What I Wish I Could Tell Everyone Who Asks, ‘What Functioning Level Is He At?’

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It’s no secret that Brian is an Internet fan.

He can Google-search with the best of them. He can hack people’s passwords. It’s a big joke (but not a joke, because it’s true) in his classroom that teachers cannot enter their passwords in front of him because he will quickly memorize them and add apps on to his teacher’s iPads. He can run up big tabs on my Kindle if left unmonitored.

My favorite thing that he does though is dub one of his favorite 64 Zoo Lane episodes with the audio from Sesame Street: Kids Favorite Songs 2 (another favorite).

It’s amazing to watch him. I’m truly in awe. He has it timed just right so that the zoo animals are crashing when the Sesame Street video has a dramatic clip about the meatball falling off the pile of spaghetti. He times it so the zoo animals are eating watermelon at the same time Snuffy finally gets to eat the meatball he’s been chasing.

And my favorite is when he loops the same three seconds of the zoo animals cheering to when all the Sesame Street characters sing “Elmo’s Song.” The 64 Zoo Lane animals truly look like they’re singing “Elmo’s Song.”  So much so, that the first time I saw him do it I didn’t realize he had two YouTube videos going on simultaneously.

Things like this just blow me away. It doesn’t matter how many times he does it, I drop everything I’m doing to watch him. He’s a mastermind.

Often, people who don’t know much about autism and are just meeting myself and Brian ask me innocently what functioning level Brian is at. It’s such a difficult thing to answer.

The standardized evaluations tell us Brian has “moderate-to-severe” autism. Brian is still working on 1st grade sight words in school. He needs help with self-care skills that most kids mastered about four years ago. Expressive language, and sometimes receptive language, are extremely tricky for him.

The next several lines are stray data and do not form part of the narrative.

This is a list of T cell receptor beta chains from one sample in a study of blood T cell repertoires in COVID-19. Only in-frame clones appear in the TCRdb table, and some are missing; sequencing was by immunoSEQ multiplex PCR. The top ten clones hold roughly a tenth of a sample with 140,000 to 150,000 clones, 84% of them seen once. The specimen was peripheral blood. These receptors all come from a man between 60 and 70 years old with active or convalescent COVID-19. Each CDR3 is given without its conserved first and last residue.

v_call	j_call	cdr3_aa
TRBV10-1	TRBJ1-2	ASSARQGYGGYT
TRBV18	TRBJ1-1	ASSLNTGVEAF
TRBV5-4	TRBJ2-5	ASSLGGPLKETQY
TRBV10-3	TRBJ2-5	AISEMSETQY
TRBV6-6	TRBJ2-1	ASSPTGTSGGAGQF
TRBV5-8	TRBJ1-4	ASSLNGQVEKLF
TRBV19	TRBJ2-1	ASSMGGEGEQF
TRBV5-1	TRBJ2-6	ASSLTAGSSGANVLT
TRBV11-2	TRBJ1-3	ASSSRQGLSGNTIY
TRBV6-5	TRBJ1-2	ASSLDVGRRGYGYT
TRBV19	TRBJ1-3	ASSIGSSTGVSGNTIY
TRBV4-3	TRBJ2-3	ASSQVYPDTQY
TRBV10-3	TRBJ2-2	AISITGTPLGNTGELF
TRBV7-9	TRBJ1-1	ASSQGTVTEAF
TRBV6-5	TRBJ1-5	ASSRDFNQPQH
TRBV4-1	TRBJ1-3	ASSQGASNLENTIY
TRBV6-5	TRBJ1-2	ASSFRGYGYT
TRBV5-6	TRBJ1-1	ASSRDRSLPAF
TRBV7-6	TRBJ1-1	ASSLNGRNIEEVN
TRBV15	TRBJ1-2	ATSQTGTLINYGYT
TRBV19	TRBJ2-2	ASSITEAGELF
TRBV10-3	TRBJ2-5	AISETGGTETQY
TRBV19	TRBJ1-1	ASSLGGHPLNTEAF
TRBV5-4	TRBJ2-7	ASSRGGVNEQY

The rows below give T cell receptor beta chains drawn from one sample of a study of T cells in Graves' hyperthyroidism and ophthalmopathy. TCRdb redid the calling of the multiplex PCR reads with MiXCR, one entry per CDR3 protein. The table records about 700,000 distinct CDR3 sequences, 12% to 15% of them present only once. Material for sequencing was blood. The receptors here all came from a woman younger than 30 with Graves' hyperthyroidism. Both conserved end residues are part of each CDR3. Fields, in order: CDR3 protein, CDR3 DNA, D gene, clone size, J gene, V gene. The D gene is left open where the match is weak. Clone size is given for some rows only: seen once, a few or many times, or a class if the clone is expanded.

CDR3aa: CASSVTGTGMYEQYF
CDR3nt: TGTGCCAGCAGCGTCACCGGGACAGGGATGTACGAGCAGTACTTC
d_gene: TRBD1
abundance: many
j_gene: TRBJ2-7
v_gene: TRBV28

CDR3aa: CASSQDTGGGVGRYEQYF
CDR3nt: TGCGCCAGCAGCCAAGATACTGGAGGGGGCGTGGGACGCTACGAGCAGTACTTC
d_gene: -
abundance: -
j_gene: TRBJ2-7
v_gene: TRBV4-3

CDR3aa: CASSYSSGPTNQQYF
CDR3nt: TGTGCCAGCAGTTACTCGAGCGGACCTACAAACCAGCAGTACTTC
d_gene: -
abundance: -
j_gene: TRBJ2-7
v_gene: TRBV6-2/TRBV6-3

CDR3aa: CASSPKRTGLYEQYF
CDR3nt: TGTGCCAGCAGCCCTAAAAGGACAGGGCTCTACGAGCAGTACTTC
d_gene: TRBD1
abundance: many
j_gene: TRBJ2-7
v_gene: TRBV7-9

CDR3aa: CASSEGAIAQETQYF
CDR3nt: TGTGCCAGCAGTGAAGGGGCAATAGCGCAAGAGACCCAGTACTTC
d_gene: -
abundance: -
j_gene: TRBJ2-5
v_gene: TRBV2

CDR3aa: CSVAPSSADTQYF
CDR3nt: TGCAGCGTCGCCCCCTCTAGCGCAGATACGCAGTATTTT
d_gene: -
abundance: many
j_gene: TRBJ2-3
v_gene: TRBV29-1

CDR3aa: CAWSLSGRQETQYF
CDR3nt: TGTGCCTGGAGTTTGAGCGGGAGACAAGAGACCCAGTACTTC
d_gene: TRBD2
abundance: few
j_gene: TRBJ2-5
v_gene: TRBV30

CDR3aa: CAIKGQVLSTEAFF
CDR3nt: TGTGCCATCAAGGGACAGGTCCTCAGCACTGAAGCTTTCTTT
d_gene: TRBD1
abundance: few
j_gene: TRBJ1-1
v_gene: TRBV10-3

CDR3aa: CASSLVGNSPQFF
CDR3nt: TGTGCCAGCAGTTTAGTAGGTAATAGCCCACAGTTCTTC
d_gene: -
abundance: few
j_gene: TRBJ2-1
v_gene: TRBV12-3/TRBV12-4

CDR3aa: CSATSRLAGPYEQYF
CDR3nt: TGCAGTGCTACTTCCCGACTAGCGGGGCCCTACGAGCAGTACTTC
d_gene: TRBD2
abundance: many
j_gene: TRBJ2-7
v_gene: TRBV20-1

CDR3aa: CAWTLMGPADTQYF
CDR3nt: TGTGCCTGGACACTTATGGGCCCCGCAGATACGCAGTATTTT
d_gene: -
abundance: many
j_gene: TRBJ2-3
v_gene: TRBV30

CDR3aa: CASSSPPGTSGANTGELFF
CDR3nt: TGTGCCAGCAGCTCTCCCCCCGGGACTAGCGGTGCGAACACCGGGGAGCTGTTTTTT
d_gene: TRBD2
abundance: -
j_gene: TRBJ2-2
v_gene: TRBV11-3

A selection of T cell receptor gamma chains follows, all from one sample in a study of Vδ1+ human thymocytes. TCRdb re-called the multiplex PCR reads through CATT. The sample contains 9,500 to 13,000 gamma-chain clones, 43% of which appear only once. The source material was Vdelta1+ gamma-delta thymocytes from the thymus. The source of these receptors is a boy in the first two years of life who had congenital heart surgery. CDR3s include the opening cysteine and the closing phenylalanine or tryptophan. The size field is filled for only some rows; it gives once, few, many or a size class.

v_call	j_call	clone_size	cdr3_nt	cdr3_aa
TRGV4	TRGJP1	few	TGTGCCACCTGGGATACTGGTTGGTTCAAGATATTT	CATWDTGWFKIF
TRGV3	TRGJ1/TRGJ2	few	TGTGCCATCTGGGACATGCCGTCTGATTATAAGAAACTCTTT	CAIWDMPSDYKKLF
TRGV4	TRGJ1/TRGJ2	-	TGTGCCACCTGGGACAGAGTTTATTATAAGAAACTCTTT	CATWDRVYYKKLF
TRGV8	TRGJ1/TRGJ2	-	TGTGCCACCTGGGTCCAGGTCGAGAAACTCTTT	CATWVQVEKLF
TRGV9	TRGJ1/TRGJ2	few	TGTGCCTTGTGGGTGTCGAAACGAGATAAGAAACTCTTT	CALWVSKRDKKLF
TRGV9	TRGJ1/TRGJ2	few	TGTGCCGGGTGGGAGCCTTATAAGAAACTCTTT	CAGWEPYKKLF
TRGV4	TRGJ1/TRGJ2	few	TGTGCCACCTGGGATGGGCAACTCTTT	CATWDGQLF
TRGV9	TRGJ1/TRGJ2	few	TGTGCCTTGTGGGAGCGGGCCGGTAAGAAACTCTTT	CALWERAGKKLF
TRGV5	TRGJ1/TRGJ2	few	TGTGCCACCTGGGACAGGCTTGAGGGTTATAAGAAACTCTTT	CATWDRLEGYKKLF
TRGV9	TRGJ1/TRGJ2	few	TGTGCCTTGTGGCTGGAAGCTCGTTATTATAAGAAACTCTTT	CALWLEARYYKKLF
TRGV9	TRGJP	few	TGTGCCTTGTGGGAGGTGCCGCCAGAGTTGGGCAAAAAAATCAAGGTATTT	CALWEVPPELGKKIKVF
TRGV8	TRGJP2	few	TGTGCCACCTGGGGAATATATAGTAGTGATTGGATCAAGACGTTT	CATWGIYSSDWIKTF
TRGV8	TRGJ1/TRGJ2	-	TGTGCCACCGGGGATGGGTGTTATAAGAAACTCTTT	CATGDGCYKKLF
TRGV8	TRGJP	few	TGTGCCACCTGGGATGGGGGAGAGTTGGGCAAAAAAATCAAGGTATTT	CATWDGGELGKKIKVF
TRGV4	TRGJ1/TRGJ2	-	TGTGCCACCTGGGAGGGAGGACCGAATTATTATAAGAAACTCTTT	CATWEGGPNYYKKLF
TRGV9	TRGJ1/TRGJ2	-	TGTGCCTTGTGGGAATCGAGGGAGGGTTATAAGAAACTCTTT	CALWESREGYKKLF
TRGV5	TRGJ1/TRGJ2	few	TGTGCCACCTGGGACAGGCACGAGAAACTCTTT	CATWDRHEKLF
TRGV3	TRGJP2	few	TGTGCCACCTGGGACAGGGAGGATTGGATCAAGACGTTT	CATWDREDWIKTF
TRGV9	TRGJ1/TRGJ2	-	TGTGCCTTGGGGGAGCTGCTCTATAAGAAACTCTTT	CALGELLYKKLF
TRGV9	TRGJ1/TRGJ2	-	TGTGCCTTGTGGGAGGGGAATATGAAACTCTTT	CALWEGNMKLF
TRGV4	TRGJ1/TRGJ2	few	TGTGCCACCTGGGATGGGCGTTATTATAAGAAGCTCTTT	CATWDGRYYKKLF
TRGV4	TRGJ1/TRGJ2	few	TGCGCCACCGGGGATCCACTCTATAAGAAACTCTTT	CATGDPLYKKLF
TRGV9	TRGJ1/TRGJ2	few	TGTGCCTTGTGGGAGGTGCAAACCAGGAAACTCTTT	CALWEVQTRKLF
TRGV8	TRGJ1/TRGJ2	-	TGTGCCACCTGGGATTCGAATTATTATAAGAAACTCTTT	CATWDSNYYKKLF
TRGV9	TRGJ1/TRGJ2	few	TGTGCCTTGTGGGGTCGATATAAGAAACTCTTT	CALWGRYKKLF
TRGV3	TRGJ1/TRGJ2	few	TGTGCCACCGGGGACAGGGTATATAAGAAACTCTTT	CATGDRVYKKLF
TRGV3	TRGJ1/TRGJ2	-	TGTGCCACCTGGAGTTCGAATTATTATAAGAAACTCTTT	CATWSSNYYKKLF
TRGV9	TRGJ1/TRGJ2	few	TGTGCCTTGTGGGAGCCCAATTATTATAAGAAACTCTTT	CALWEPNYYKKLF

But he can work any electronic you give him, dub videos with precision, give you directions to places he’s only been once, sing songs after just hearing them a time or two, and memorize motivating words (like “Ratatouille,” “Dreamworks,” “Curious George,” and so on) and spell them.

He is utterly amazing and he really can’t be put into a box of functioning levels, much like all of the spectrum kids that I’ve ever had the pleasure of getting to know. It’s truly a disservice to my child to try to put him in a box and leave him there. No matter how many things will continue to be difficult for him, there will always be other things that he will excel at.

This post originally appeared on The A-Word.

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A Letter to My Juvenile Arthritis

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Dear Arthritis,

You’ve taken so much from me. School, work, friends, hobbies. Every day I wake up in pain, and every night I go to sleep in pain (if I do get to sleep). You’re constantly trying so hard to make my body fail, to make my life so hard, to make me give up. But you know what? I won’t. I won’t lose this war. Maybe I’ll never win it either; maybe this fight will last my whole life, but I will never give up. There will be days when I feel like you’re beating me, but I will always come back. I will always continue fighting.